In order to alleviate the strain on the heart, engineers from the École polytechnique fédérale de Lausanne (EPFL), a renowned scientific institution in Switzerland, have designed an artificial aorta made out of silicone and a series of electrodes. The device is implanted just behind the aortic valve and strengthens how the aorta functions so that it acts like an ‘enlarged aorta’. When an electric voltage is applied to the device, the artificial aorta expands to a diameter larger than a natural aorta. This has the advantage of reducing the pressure on a patient’s heart. The idea is that the artificial aorta assists the heart to beat.
The device is implanted just behind the aortic valve and acts as an ‘enlarged aorta’.
Scientists at the Centre for Artificial Muscles, part of EPFL’s Faculty of Engineering, have built a simulator with pumps and chambers that mimic the blood flow and pressure in a human heart. They succeeded in a test in reducing the amount of energy that the heart needs by 5.5 per cent. The research team now plans to carry out further tests with their artificial aorta. They are already working on a new design that will enable even better performance.
The artificial aorta is made of silicone and is consequently able to mimic the elasticity of a natural aorta. The aorta expands when blood is pumped into it from the left heart chamber. It then contracts to push blood to the rest of the body. In patients suffering from diseases such as heart failure, the heart has to work harder to complete this cycle.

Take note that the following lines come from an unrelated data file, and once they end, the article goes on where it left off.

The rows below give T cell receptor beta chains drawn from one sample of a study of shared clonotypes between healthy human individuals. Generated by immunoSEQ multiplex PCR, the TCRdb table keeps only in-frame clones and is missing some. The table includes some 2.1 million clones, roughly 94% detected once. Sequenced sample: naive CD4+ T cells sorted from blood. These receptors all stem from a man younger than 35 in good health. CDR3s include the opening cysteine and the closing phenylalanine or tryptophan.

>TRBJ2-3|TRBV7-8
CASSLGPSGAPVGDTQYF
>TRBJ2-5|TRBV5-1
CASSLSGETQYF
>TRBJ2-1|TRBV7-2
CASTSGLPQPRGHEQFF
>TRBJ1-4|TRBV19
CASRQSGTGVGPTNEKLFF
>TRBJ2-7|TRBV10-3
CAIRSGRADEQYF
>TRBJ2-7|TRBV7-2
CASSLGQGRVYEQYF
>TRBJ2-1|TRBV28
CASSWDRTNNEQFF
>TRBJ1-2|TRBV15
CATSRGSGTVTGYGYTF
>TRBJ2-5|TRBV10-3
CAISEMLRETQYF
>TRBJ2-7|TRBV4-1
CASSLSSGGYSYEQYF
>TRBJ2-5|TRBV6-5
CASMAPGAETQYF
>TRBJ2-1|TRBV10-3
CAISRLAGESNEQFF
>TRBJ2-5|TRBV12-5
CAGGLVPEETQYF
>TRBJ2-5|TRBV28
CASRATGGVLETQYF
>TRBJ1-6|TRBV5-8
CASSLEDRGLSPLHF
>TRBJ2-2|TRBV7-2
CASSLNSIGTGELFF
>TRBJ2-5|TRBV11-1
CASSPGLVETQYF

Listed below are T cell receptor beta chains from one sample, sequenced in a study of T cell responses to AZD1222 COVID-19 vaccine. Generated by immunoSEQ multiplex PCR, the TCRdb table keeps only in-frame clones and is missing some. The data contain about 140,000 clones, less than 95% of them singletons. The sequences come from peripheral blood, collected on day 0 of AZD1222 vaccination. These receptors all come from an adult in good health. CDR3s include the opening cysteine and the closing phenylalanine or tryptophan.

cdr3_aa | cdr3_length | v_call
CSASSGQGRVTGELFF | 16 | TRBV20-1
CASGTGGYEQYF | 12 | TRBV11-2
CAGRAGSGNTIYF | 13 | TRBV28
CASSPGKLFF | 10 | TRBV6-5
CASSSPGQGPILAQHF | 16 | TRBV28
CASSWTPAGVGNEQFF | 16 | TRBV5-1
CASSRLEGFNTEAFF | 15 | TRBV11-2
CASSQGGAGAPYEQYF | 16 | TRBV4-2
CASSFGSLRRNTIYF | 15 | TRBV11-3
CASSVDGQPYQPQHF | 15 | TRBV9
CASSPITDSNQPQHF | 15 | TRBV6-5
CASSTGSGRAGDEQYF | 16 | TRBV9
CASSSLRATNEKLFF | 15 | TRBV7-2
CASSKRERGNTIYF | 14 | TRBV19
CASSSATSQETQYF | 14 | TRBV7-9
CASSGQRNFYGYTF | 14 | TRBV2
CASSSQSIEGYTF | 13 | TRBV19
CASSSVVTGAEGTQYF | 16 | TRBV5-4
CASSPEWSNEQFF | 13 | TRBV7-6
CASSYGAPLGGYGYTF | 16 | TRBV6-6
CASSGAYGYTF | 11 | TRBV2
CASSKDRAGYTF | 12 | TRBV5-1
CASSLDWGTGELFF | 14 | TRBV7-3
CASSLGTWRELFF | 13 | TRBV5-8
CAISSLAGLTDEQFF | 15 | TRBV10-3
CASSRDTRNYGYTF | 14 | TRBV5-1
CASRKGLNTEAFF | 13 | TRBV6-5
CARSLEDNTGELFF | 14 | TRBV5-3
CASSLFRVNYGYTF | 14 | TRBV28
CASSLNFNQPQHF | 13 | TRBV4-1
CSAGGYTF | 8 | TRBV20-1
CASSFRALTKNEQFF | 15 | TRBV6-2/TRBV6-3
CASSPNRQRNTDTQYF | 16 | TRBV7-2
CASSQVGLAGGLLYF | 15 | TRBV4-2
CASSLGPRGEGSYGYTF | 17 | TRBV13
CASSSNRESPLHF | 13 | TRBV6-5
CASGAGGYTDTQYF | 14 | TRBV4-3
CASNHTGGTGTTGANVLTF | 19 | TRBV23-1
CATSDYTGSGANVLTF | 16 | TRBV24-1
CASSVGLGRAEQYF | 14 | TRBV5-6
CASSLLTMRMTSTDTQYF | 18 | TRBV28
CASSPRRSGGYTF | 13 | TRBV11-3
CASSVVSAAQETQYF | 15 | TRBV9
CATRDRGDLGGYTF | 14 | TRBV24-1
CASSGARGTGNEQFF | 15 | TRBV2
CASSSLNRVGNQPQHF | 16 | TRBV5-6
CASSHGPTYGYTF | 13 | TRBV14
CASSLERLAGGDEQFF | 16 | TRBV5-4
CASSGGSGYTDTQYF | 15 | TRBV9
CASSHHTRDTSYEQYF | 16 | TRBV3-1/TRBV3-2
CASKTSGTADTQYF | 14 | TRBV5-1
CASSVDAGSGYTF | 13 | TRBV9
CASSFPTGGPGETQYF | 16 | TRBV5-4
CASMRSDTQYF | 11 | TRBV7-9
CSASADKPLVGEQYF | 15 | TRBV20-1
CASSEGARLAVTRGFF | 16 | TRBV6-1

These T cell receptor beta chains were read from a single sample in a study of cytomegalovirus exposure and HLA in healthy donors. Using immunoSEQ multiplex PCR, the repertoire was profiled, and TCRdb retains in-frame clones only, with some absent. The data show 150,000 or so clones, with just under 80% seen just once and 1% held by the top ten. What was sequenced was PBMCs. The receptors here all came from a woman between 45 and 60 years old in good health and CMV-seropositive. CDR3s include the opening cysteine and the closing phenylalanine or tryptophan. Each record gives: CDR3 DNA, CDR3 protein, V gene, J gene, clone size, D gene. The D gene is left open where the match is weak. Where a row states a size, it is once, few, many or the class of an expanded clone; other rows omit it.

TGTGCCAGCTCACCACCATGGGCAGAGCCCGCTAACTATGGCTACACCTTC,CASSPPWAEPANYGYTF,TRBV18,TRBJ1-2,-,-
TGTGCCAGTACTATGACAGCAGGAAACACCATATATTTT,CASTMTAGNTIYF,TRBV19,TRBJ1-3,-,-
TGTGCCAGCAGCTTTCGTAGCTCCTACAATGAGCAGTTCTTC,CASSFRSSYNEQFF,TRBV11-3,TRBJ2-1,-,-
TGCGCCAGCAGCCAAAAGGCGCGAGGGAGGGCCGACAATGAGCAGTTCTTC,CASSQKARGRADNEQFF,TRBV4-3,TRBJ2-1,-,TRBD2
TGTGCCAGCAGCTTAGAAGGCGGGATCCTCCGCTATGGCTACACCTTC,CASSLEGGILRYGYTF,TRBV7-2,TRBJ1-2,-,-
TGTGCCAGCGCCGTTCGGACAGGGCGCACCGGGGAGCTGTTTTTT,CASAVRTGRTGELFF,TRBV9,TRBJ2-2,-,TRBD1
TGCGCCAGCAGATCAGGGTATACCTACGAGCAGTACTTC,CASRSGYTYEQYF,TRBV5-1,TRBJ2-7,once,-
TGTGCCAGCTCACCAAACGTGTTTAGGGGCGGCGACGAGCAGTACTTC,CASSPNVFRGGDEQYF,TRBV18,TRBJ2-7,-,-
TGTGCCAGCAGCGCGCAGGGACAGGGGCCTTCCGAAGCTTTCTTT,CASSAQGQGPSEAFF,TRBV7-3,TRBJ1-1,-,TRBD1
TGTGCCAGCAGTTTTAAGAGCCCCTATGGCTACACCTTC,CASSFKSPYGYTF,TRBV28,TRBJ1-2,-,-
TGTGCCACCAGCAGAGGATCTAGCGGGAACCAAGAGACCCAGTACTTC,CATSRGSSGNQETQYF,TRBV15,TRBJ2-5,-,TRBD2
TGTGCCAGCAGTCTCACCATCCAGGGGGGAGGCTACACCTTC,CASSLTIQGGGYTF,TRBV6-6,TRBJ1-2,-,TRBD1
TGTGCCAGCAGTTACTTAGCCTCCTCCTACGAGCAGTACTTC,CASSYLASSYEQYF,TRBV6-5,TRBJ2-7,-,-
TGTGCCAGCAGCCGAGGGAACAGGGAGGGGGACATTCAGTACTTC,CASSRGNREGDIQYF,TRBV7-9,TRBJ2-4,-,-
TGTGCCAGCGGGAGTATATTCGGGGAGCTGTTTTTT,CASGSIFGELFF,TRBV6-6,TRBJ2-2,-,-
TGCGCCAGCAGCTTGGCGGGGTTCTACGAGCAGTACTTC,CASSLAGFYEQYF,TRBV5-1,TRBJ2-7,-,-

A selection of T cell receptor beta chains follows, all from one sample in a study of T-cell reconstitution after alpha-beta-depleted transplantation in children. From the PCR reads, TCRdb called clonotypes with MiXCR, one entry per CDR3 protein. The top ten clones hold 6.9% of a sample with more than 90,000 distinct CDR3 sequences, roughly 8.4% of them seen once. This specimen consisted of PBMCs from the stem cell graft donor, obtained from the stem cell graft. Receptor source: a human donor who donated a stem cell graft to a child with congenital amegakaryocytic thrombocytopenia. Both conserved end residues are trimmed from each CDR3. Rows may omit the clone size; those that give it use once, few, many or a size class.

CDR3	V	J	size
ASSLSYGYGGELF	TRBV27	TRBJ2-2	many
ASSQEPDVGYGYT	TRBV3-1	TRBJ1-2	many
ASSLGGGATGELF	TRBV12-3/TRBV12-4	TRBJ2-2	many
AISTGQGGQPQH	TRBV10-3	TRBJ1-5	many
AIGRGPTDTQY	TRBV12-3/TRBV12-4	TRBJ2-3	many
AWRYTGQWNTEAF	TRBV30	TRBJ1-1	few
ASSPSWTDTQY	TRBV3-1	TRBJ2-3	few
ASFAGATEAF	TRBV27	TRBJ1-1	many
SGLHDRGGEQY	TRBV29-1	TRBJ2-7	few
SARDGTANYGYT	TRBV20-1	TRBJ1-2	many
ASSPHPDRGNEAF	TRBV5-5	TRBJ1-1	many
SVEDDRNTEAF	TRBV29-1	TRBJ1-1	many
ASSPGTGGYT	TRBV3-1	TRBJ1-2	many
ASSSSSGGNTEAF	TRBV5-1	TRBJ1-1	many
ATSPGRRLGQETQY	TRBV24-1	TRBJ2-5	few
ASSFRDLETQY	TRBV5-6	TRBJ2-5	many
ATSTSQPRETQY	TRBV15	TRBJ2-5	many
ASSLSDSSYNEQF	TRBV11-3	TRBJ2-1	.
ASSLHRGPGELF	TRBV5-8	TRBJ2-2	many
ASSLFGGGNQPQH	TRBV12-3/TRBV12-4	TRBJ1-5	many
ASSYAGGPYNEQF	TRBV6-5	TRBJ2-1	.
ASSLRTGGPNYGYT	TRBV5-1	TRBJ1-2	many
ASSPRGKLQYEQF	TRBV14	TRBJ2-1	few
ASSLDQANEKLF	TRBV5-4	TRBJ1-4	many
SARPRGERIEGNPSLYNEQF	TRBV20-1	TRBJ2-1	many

More than 23 million people worldwide suffer from heart failure. This basically means that they find themselves in a situation where their heart is unable to pump as much blood as it should. Ideally, the disease is treated with a transplant. However, there is a constant need for alternative therapies as there is a constant shortage of this type of organ donation. New developments for supporting the heart may mean that a transplant can be postponed or – even better – dispensed with altogether.
Technological solutions to support the heart have long been sought across the world. These can involve fitting a device into the heart chamber (ventricular solution) or a solution in the aorta. The latest issue of Advanced Science explains all the ins and outs of this new Swiss technology.
Also of interest:
You can also read about the development of the European artificial heart.
Some diabetes drugs help against chronic heart failure.
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